Americans overwhelmingly want universal health insurance.
Presently more than 40 million Americans have no health insurance, which usually means they have no health care, period. Most Americans have little room in their budget for doctor bills; to make matters worse, cash purchasers of medical services are billed at rates far higher than the rates paid by the insurance providers for the same services.
America has th highest cost per capita of health care in the world . . . yet by most every metric the American health care system is one of the worst, if not the very worst, of all the industrialized nations.
The direct costs (to businesses and industry) of paying inflated prices for second-rate medical coverage for its employees is crippling the American economy.
The solution that I propose is a single-payer system like the Canadian system, which might be considered “Medicare for all Americans.” The only difference — and this is a big difference — being that the burden of the cost of health insurance not be placed on the back of business. It is not business’ responsibility to provide for the health care of the American worker. The cost of individual subscriptions for health care services must be billed directly to the people . . . perhaps in conjunction with their annual tax return. Such a change would lead to “leaner, more focused” business enterprises better able to compete in today’s global economy.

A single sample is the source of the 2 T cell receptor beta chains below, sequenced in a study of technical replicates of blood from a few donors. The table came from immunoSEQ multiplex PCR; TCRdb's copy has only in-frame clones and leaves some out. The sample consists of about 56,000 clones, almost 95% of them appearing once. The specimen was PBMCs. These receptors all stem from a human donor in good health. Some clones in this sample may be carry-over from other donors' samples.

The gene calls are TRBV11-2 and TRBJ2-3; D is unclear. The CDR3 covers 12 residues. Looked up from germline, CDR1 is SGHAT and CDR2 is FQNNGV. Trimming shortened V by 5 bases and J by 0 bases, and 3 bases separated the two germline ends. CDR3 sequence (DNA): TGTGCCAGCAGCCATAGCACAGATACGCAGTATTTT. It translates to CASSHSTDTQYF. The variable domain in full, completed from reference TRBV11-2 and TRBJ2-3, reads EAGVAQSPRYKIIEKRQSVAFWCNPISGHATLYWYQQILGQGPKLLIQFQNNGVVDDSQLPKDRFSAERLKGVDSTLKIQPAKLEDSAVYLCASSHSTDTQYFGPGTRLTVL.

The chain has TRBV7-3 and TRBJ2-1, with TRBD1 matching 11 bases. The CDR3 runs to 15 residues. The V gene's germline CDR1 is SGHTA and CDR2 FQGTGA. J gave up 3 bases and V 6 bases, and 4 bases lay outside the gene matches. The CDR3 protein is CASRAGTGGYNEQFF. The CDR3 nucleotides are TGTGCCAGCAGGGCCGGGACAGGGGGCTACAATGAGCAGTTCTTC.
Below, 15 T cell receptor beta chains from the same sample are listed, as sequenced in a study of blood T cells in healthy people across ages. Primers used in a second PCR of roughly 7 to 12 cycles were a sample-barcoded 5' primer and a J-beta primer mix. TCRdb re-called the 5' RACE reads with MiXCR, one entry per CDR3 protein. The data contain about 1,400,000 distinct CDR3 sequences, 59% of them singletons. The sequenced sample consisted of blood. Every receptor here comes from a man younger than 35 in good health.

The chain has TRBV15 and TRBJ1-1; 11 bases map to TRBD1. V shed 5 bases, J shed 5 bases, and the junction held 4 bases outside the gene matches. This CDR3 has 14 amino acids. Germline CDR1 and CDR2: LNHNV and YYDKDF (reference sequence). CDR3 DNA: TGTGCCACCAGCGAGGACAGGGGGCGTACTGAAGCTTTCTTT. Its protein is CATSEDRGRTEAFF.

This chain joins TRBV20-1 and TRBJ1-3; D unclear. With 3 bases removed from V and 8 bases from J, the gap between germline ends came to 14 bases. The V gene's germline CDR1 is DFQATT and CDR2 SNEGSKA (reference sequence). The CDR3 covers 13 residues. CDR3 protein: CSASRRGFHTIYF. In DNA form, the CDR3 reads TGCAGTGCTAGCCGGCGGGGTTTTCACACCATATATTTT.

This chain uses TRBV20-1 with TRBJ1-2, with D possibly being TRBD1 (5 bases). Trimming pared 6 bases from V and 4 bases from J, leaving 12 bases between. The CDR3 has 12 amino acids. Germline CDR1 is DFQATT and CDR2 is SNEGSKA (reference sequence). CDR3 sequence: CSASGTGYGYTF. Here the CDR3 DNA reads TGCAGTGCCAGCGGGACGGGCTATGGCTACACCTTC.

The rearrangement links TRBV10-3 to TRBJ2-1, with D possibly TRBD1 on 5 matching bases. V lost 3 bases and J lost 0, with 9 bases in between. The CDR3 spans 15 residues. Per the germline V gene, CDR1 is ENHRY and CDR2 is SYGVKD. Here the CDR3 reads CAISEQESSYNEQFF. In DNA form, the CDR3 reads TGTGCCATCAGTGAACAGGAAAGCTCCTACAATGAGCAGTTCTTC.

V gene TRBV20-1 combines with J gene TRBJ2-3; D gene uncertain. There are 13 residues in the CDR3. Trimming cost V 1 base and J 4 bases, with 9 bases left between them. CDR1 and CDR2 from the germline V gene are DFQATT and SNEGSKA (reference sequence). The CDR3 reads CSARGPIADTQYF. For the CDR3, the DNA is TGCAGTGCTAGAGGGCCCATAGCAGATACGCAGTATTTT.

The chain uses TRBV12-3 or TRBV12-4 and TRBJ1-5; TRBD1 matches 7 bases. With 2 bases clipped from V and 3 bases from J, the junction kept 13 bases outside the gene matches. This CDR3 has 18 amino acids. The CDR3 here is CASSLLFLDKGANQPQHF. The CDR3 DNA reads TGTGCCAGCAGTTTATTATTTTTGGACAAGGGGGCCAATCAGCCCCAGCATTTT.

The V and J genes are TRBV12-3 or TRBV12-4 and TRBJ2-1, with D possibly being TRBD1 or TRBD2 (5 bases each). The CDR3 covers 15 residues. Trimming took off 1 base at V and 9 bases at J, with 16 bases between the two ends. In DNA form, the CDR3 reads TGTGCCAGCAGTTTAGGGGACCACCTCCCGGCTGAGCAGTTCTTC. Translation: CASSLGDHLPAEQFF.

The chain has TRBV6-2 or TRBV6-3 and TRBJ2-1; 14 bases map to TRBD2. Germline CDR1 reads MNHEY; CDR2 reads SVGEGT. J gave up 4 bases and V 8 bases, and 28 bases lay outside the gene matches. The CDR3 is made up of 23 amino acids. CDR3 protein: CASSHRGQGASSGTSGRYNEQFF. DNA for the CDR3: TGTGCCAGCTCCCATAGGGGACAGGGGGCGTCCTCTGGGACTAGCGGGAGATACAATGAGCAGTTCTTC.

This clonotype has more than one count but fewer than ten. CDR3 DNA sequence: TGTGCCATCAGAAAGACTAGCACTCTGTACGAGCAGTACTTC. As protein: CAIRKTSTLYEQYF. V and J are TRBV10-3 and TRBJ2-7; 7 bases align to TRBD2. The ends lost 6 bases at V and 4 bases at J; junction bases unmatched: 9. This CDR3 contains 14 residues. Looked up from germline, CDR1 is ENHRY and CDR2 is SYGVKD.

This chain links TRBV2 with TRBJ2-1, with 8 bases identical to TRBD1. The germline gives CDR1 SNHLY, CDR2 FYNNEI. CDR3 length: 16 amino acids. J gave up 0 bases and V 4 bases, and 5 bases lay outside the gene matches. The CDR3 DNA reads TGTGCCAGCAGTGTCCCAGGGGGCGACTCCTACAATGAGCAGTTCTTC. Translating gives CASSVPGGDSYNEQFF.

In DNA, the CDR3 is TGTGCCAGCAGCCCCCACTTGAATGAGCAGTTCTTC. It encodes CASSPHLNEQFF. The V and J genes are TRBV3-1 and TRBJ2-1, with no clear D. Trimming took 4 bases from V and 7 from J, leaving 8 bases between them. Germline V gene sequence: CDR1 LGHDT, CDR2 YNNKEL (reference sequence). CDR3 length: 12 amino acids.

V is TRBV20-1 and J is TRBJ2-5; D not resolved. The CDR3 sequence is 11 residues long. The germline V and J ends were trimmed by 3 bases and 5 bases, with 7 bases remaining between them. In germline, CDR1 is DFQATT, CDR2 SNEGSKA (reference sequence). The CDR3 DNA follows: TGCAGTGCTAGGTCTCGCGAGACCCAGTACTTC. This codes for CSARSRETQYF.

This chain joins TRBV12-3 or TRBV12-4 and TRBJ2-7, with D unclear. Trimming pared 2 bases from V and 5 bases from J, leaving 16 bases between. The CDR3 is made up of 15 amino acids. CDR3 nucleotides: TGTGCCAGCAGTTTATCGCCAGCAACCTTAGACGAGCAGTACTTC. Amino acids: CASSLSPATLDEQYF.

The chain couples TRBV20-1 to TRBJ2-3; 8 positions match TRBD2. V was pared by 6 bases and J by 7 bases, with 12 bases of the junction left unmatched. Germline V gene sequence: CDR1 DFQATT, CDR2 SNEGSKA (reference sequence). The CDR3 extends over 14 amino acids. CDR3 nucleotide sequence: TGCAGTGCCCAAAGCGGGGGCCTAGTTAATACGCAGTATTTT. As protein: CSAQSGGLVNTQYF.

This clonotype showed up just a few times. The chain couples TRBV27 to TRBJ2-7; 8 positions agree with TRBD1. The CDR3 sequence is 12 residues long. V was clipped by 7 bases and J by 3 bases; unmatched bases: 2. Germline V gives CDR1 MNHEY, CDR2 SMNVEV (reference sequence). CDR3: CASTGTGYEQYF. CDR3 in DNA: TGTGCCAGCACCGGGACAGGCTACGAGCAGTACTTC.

Universal health-care coverage should not cost this nation anything; the savings from the eliminating the inefficiencies of HMOs and private insurance companies (“private bureaucracies-for-profit”) should easily cover the cost of extending basic health coverage to those presently without health care in America.